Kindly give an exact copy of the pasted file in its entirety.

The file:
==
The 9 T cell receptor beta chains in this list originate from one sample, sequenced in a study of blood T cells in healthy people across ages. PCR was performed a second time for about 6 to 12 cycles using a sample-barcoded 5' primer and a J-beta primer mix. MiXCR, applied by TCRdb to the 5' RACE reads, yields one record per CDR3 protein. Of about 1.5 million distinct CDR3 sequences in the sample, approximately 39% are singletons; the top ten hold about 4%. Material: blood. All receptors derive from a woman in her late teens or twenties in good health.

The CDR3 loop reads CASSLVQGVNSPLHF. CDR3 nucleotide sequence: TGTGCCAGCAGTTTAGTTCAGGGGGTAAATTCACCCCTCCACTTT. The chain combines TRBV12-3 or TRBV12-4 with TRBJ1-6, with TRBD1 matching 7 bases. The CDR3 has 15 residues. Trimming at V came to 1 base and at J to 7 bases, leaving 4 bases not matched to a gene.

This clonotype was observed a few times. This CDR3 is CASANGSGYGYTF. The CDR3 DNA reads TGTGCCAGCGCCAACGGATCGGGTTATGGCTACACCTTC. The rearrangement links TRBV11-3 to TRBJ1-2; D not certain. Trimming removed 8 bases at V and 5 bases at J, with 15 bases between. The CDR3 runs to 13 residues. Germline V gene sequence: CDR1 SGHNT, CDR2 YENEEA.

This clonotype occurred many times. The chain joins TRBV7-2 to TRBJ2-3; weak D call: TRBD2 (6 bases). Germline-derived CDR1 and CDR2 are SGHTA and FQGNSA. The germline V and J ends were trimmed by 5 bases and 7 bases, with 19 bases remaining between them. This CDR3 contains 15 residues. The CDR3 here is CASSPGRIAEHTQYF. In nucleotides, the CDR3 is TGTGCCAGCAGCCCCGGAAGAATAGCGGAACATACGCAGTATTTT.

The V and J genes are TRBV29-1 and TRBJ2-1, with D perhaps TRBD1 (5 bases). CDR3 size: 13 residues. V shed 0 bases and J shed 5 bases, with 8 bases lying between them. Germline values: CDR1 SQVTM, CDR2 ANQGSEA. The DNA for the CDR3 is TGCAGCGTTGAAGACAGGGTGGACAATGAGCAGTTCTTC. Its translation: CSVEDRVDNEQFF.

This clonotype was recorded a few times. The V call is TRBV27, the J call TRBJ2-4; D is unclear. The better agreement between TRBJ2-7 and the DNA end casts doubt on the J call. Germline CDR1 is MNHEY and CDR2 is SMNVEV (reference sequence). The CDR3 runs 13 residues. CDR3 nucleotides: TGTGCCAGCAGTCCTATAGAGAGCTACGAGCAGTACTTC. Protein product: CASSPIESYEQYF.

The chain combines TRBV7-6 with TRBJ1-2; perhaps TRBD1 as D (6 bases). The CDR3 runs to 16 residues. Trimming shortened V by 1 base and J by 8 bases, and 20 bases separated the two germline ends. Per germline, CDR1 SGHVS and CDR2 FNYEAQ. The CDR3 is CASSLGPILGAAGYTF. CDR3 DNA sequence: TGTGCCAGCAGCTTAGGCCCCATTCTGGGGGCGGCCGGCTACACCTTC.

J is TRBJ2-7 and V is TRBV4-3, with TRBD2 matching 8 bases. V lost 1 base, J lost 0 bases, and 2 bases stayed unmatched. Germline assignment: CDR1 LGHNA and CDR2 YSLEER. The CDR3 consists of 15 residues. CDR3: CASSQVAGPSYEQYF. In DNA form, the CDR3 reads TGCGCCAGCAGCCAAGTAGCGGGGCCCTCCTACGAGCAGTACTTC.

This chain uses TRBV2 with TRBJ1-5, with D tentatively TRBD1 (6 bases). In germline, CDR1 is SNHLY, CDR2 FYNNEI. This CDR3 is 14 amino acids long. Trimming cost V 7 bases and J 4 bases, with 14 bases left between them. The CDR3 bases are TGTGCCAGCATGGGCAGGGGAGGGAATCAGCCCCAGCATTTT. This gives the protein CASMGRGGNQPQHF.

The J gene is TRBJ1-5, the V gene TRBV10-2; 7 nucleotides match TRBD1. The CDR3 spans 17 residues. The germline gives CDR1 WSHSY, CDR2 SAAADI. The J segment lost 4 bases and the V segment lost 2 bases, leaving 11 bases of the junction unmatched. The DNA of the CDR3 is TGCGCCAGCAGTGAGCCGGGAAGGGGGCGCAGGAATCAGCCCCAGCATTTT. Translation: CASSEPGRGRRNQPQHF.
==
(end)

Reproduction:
The 9 T cell receptor beta chains in this list originate from one sample, sequenced in a study of blood T cells in healthy people across ages. PCR was performed a second time for about 6 to 12 cycles using a sample-barcoded 5' primer and a J-beta primer mix. MiXCR, applied by TCRdb to the 5' RACE reads, yields one record per CDR3 protein. Of about 1.5 million distinct CDR3 sequences in the sample, approximately 39% are singletons; the top ten hold about 4%. Material: blood. All receptors derive from a woman in her late teens or twenties in good health.

The CDR3 loop reads CASSLVQGVNSPLHF. CDR3 nucleotide sequence: TGTGCCAGCAGTTTAGTTCAGGGGGTAAATTCACCCCTCCACTTT. The chain combines TRBV12-3 or TRBV12-4 with TRBJ1-6, with TRBD1 matching 7 bases. The CDR3 has 15 residues. Trimming at V came to 1 base and at J to 7 bases, leaving 4 bases not matched to a gene.

This clonotype was observed a few times. This CDR3 is CASANGSGYGYTF. The CDR3 DNA reads TGTGCCAGCGCCAACGGATCGGGTTATGGCTACACCTTC. The rearrangement links TRBV11-3 to TRBJ1-2; D not certain. Trimming removed 8 bases at V and 5 bases at J, with 15 bases between. The CDR3 runs to 13 residues. Germline V gene sequence: CDR1 SGHNT, CDR2 YENEEA.

This clonotype occurred many times. The chain joins TRBV7-2 to TRBJ2-3; weak D call: TRBD2 (6 bases). Germline-derived CDR1 and CDR2 are SGHTA and FQGNSA. The germline V and J ends were trimmed by 5 bases and 7 bases, with 19 bases remaining between them. This CDR3 contains 15 residues. The CDR3 here is CASSPGRIAEHTQYF. In nucleotides, the CDR3 is TGTGCCAGCAGCCCCGGAAGAATAGCGGAACATACGCAGTATTTT.

The V and J genes are TRBV29-1 and TRBJ2-1, with D perhaps TRBD1 (5 bases). CDR3 size: 13 residues. V shed 0 bases and J shed 5 bases, with 8 bases lying between them. Germline values: CDR1 SQVTM, CDR2 ANQGSEA. The DNA for the CDR3 is TGCAGCGTTGAAGACAGGGTGGACAATGAGCAGTTCTTC. Its translation: CSVEDRVDNEQFF.

This clonotype was recorded a few times. The V call is TRBV27, the J call TRBJ2-4; D is unclear. The better agreement between TRBJ2-7 and the DNA end casts doubt on the J call. Germline CDR1 is MNHEY and CDR2 is SMNVEV (reference sequence). The CDR3 runs 13 residues. CDR3 nucleotides: TGTGCCAGCAGTCCTATAGAGAGCTACGAGCAGTACTTC. Protein product: CASSPIESYEQYF.

The chain combines TRBV7-6 with TRBJ1-2; perhaps TRBD1 as D (6 bases). The CDR3 runs to 16 residues. Trimming shortened V by 1 base and J by 8 bases, and 20 bases separated the two germline ends. Per germline, CDR1 SGHVS and CDR2 FNYEAQ. The CDR3 is CASSLGPILGAAGYTF. CDR3 DNA sequence: TGTGCCAGCAGCTTAGGCCCCATTCTGGGGGCGGCCGGCTACACCTTC.

J is TRBJ2-7 and V is TRBV4-3, with TRBD2 matching 8 bases. V lost 1 base, J lost 0 bases, and 2 bases stayed unmatched. Germline assignment: CDR1 LGHNA and CDR2 YSLEER. The CDR3 consists of 15 residues. CDR3: CASSQVAGPSYEQYF. In DNA form, the CDR3 reads TGCGCCAGCAGCCAAGTAGCGGGGCCCTCCTACGAGCAGTACTTC.

This chain uses TRBV2 with TRBJ1-5, with D tentatively TRBD1 (6 bases). In germline, CDR1 is SNHLY, CDR2 FYNNEI. This CDR3 is 14 amino acids long. Trimming cost V 7 bases and J 4 bases, with 14 bases left between them. The CDR3 bases are TGTGCCAGCATGGGCAGGGGAGGGAATCAGCCCCAGCATTTT. This gives the protein CASMGRGGNQPQHF.

The J gene is TRBJ1-5, the V gene TRBV10-2; 7 nucleotides match TRBD1. The CDR3 spans 17 residues. The germline gives CDR1 WSHSY, CDR2 SAAADI. The J segment lost 4 bases and the V segment lost 2 bases, leaving 11 bases of the junction unmatched. The DNA of the CDR3 is TGCGCCAGCAGTGAGCCGGGAAGGGGGCGCAGGAATCAGCCCCAGCATTTT. Translation: CASSEPGRGRRNQPQHF.